Investment

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Investment Options in a Low Interest Rate Environment The author summarises the findings of a workshop focused on investment strategies for treasurers in the ongoing low interest rate environment, featuring a corporate case study from Tate & Lyle.

Investment Options in a Low Interest Rate Environment

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by Ben Poole, Ben Poole Editorial Services

One of the well-attended workshops on the second day of the 7th BNP Paribas Cash Management University focused on investment strategies for treasurers in the ongoing low interest rate environment. The workshop featured a corporate case study from Jiameng Teah, senior treasury analyst at Tate & Lyle, as well as comment from panellists Nick Haste, head of corporate deposit line in Europe for BNP Paribas, and Xavier Gandon, money market investments specialist with BNP Paribas Investment Partners.

Corporate Case Study: Tate & Lyle

Giving some background to Tate & Lyle, Teah explained that the company has operations in over 30 countries around the world, with approximately 4,300 employees. The company is headquartered in London and has a market capitalisation of around £3.2bn.

When looking at the company’s investment policy, Teah said that security is the most important variable. The primary objective for the treasury team at Tate & Lyle is to safeguard the value of the investment. Diversification of investments is an important tactic, while the treasury is only permitted to invest in approved counterparties, and even then they must stick to pre-approved investment limits for each counterparty. The treasury team has discretion as to how much they invest with each bank within these limits. Teah said that her treasury team use inputs such as CDS, news stories and equity analyst notes to direct these limits.

Liquidity is also important to Tate & Lyle. The company’s working capital requirements vary as they are tied to the price and supply of corn. Teah said that the corn price rose to and remained at elevated levels from 2011 to 2013, reaching over US$8 a bushel in summer 2012. Also, to ensure supply continuity during this period, higher inventory levels were held. To put the impact of this in context, for Tate & Lyle this meant consecutive outflow of working capital for three consecutive years, two of which were around £100m. Because of this, the company keeps its cash on very short-term maturities. The treasury tries to maintain a minimum operation balance with same-day access to funds. Teah explained that a stable cash balances surplus to operational requirements could be placed for longer-term requirements, using the example that at Tate & Lyle a sterling balance is held for dividend purposes.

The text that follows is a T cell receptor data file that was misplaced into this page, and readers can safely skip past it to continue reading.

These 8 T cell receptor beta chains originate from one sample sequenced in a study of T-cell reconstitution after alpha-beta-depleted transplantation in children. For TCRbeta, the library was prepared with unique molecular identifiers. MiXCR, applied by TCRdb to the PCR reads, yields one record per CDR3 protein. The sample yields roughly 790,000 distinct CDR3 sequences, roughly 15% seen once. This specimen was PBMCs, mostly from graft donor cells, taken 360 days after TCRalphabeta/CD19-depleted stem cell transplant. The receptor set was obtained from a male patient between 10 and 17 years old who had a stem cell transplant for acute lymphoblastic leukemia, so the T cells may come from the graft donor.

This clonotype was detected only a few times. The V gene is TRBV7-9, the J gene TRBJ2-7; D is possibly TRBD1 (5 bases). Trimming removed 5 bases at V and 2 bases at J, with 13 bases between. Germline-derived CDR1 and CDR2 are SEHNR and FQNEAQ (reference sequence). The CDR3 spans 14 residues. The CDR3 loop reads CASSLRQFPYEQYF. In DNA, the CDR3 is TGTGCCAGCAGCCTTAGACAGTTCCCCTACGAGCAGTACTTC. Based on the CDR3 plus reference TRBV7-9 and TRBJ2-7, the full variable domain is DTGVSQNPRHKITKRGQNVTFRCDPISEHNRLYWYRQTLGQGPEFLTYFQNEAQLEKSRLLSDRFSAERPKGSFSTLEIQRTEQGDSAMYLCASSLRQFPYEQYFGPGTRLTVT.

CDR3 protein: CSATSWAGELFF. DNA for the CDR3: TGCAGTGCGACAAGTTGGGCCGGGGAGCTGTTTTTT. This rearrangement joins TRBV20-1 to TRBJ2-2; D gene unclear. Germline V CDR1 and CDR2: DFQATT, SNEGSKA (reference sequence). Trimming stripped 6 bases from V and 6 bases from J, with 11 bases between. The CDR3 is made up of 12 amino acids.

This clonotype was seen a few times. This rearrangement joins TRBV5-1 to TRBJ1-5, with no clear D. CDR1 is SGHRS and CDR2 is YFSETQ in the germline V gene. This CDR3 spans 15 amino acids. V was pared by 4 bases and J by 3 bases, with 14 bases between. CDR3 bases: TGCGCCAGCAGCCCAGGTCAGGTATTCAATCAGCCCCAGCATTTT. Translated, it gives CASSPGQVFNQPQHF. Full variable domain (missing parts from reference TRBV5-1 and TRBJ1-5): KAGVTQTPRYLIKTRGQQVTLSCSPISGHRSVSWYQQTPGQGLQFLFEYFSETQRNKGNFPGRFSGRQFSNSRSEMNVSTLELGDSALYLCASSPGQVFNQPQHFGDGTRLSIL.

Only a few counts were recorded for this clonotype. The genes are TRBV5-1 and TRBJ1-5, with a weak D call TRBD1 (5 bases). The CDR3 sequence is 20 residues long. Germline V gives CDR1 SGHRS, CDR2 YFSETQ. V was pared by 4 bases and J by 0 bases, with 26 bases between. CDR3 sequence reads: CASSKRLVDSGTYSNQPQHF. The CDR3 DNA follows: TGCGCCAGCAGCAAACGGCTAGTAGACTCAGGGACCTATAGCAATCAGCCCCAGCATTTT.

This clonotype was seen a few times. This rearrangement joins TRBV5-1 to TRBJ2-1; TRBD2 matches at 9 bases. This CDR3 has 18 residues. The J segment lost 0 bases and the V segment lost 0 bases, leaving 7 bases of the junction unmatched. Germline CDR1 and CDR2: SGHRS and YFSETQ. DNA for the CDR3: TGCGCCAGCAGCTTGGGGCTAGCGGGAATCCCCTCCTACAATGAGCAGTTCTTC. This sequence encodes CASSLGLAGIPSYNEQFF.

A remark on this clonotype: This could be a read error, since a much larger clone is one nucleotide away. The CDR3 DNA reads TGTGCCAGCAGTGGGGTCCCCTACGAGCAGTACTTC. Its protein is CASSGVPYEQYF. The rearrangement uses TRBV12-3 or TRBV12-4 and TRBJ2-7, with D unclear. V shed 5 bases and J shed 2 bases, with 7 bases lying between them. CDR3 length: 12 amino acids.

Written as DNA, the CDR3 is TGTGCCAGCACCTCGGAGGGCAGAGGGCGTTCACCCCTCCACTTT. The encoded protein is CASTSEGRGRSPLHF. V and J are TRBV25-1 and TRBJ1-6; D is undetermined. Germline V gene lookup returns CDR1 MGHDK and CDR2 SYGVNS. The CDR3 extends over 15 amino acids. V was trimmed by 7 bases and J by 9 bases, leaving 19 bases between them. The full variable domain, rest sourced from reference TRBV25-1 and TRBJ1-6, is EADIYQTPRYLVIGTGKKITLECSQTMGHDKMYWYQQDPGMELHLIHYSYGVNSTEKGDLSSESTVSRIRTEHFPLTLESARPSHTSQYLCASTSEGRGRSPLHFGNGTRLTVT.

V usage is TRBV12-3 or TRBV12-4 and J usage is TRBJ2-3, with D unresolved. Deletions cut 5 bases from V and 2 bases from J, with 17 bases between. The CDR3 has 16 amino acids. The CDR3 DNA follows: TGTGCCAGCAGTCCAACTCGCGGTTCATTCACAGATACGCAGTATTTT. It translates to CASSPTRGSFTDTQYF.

Against these requirements for security and liquidity of investment, yield is very much the third priority at Tate & Lyle. Teah said that the treasury is still expected to maximise the return on investment as much as possible, but only within the boundaries set by the security and liquidity policies.

Looking at the investment instruments available, Teah warned that treasurers need to look at what is behind AAA-rated money market funds (MMFs). She cited regulations that specify MMFs are only allowed to buy a limited range of papers, arguing that treasurers are really just buying into the banks again when using MMFs for diversification. Recent analysis by Teah of her company’s cash holdings found that they have high exposure in the financial community. She made the point that it is difficult for most corporates to invest directly into the non-financial sector due to limited resources available in a typical treasury team, except for the very large corporates. Also, investing in corporate or sovereign papers directly is unlikely to be within the risk appetite for many boards or treasury subcommittees.

Tri-party repo: the holy grail?

During her presentation, Teah described tri-party repo as the one thing that offers light at the end of the tunnel. It provides a great rate arbitrage opportunity, with treasurers receiving more yield on a secure basis rather than through unsecured lending. If anything happens with the banking partner, the treasurer immediately gets that piece of paper to sell, with no yield sacrifice. Teah explained that if the bank pays the company’s deposit on an unsecure basis because of the liquidity coverage ratio (LCR), they have to hold treasuries of high quality and liquid asset against that. However, the treasurer does not get the asset even though it is strictly earmarked towards their cash because the deposit is placed on an unsecured basis. For the banks, this is expensive and it limits how much they can pay out. Repo gets round this by allowing the bank to offer lower rated instruments such as corporate bonds instead of putting the treasuries against the corporate’s cash. Essentially this allows banks to get around the LCR and pay the corporate more.

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